Come November, Florida voters will determine whether or not to restore voting rights to 1.5 million registered felons across the state.
Secretary of State Ken Detzner announced Tuesday that the proposal to restore felon voting rights had surpassed the necessary 766,000 valid signatures to be placed on the ballot in November later this year.
According to the Florida Division of Elections website, the petition had gathered nearly 800,000 valid signatures as of Tuesday morning.
“Through the hard work of Florida voters and unwavering dedication of a truly grassroots movement, we have reached a historic milestone and have officially placed the Second Chances Voting Restoration Amendment on the ballot,” said Desmond Meade, Chair of Floridians for a Fair Democracy and spokesperson for Second Chances Florida Campaign.
Meade, a convicted felon, has been working for years on the petition, which will appear as Amendment 4 on the ballot later this year.
“Voters took matters in their own hands to ensure that their fellow Floridians, family members, and friends who’ve made past mistakes, served their time and paid their debts to society are given a second chance and the opportunity to earn back their ability to vote,” said Meade.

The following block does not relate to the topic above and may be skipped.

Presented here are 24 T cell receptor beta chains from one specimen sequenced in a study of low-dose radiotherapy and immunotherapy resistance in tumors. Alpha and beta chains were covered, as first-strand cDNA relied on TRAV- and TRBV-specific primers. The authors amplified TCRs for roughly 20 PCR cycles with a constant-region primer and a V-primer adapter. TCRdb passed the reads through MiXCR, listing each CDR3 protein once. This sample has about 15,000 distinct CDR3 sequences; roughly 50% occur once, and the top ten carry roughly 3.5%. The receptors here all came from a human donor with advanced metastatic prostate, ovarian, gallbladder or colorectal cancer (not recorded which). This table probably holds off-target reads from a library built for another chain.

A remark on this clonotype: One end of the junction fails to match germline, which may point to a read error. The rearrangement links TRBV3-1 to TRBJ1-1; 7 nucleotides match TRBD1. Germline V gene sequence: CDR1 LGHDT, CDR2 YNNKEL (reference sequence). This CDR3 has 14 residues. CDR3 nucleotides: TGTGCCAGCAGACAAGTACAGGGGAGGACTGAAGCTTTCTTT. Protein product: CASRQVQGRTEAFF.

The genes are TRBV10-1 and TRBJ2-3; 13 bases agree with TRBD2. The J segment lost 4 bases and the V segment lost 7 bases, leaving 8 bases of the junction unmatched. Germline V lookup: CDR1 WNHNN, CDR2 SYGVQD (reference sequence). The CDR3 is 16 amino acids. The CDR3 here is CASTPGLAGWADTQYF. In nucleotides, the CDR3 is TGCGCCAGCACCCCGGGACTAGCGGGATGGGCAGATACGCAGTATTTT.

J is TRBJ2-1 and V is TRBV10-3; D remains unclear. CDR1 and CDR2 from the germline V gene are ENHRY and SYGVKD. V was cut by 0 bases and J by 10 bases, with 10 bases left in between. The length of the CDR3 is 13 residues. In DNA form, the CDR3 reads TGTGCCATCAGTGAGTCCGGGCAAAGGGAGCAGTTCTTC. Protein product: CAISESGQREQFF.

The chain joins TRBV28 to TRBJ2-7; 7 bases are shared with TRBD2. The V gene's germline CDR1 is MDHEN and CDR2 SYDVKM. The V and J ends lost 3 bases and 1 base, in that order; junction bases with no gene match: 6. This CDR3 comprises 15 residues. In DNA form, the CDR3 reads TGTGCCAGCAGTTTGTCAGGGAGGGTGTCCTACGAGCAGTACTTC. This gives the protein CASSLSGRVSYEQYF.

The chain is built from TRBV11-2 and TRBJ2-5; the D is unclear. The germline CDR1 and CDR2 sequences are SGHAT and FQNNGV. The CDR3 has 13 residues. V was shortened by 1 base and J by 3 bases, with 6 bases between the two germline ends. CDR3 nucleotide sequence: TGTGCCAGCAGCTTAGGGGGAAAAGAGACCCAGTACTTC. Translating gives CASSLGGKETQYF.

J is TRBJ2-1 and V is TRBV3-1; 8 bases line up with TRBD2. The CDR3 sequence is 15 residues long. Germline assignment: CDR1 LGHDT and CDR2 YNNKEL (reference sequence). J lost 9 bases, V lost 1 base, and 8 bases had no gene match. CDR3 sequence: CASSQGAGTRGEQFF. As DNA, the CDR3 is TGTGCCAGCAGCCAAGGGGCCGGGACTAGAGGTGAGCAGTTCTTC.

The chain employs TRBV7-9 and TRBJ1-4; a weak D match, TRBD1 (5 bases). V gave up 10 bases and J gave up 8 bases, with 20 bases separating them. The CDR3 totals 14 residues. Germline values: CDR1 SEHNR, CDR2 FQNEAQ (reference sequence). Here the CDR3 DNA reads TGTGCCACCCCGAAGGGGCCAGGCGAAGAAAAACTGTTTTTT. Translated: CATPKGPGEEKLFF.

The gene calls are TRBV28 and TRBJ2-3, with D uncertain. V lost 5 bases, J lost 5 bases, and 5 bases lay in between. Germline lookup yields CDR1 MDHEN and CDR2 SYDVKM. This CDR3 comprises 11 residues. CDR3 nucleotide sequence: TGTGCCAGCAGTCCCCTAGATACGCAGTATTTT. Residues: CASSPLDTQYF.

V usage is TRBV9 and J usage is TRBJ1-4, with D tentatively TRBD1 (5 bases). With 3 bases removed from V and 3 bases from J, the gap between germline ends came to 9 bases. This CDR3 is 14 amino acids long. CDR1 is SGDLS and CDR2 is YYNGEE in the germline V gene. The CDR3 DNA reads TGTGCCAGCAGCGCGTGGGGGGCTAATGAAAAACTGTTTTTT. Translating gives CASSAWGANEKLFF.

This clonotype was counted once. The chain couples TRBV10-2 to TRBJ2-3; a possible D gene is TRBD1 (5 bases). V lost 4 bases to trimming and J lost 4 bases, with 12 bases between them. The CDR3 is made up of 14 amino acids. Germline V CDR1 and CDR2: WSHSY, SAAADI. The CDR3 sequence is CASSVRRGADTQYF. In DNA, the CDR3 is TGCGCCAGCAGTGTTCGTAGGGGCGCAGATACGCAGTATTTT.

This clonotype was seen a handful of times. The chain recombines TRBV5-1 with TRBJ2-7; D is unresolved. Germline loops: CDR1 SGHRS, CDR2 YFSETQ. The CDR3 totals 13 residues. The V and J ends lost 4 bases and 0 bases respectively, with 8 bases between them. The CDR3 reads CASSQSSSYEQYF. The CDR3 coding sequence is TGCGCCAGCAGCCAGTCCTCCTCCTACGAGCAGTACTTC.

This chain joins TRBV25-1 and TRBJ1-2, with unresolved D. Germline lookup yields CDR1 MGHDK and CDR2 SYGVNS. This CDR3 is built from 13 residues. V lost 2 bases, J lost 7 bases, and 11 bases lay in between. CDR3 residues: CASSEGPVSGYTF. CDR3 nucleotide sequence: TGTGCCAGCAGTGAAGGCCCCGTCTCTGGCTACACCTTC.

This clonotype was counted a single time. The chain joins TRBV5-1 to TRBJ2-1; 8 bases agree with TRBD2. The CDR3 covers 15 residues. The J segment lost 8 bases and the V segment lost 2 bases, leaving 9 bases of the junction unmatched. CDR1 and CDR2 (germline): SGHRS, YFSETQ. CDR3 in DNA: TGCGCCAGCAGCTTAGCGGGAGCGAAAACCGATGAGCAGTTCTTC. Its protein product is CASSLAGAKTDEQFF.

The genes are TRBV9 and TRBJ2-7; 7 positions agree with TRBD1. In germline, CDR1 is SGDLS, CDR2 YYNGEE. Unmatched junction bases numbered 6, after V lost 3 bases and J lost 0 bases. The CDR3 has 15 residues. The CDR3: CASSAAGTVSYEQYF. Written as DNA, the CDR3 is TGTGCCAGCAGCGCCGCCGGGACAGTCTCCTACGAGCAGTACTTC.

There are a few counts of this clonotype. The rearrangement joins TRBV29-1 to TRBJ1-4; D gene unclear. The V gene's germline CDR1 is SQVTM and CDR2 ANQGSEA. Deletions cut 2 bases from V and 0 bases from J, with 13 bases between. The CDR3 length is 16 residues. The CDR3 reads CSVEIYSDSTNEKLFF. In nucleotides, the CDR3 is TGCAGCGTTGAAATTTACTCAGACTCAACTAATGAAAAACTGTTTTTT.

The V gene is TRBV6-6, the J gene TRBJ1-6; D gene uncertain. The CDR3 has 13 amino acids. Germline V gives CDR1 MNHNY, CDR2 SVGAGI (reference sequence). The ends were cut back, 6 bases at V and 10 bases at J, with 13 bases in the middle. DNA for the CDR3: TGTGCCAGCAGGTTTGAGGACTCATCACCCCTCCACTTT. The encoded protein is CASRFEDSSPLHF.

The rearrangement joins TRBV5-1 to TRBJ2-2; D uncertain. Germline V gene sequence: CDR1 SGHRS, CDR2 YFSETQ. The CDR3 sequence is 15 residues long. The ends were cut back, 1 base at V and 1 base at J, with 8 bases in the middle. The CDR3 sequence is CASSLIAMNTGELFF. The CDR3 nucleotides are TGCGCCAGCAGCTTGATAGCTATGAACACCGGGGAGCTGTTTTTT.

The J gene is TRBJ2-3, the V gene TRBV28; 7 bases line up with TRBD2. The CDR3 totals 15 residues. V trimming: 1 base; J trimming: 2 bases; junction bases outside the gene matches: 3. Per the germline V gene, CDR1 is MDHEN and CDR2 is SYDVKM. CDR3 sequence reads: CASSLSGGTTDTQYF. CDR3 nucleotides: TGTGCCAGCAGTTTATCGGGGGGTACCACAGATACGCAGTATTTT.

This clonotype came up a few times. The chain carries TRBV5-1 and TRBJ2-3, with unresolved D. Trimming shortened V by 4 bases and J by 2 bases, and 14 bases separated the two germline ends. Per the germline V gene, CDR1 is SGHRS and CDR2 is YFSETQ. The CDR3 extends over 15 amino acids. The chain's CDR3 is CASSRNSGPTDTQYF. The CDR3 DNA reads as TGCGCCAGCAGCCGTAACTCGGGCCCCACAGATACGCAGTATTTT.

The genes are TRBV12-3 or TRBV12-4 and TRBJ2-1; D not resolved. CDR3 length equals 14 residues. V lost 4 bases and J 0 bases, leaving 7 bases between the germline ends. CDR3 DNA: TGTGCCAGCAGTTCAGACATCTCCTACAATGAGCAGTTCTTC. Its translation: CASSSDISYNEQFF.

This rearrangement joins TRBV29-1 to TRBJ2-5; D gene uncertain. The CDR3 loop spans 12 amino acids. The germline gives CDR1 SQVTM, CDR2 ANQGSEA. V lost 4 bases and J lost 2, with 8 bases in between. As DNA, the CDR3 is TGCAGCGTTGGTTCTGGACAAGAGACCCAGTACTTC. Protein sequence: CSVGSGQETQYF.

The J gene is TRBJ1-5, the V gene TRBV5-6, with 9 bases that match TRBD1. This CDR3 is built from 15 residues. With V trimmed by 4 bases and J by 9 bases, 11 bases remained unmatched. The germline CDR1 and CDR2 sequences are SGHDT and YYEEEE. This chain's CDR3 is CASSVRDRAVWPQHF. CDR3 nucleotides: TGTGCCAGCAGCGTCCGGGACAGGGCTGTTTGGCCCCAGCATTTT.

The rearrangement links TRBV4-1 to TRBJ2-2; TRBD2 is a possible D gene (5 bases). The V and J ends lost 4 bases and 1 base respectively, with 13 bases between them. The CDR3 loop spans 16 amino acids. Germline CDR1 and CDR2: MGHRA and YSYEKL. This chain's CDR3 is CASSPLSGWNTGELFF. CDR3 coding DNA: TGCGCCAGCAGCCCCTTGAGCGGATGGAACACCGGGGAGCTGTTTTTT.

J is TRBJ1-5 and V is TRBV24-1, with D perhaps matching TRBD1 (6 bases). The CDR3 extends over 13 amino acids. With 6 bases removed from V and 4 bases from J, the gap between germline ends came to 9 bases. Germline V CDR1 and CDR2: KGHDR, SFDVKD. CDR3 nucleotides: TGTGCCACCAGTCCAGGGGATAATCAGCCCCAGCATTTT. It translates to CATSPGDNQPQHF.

For nearly 200 years, Florida has had one of the strictest voting regulations in the country when it comes to released felons. Florida is one of three states in the country which disallows ex-felons who have served part or all of their sentences the right to vote for the rest of their lives.
The proposed amendment would not allow those convicted of sex crimes or murders to vote.
When Gov. Rick Scott took office in 2011, he largely reversed the policy to restore felon voting rights instituted under former Gov. Charlie Crist. Scott and Attorney General Pam Bondi made it so felons would have to wait at least five years after finishing their sentences before they could apply to vote again.
Over 10,000 requests currently sit in Scott’s office, waiting for the seal of approval, but the governor and Bondi have been notoriously slow in restoring felon voting rights, only approving around a quarter of those applications so far.
Felons make up around nine percent of Floridians.
Supporters of the amendment urged Floridians to vote in favor of Amendment 4, saying the measure would be life-changing for millions of disenfranchised Floridians.
“People believe in forgiveness, redemption, restoration and, ultimately, second chances,” said Ash Mason, Chairman of the Christian Coalition of Florida. “It is why voters from all corners of the state and all walks of life – including religious groups and people working to build stronger communities – support the Voting Restoration Amendment. It’s simply the right thing to do.”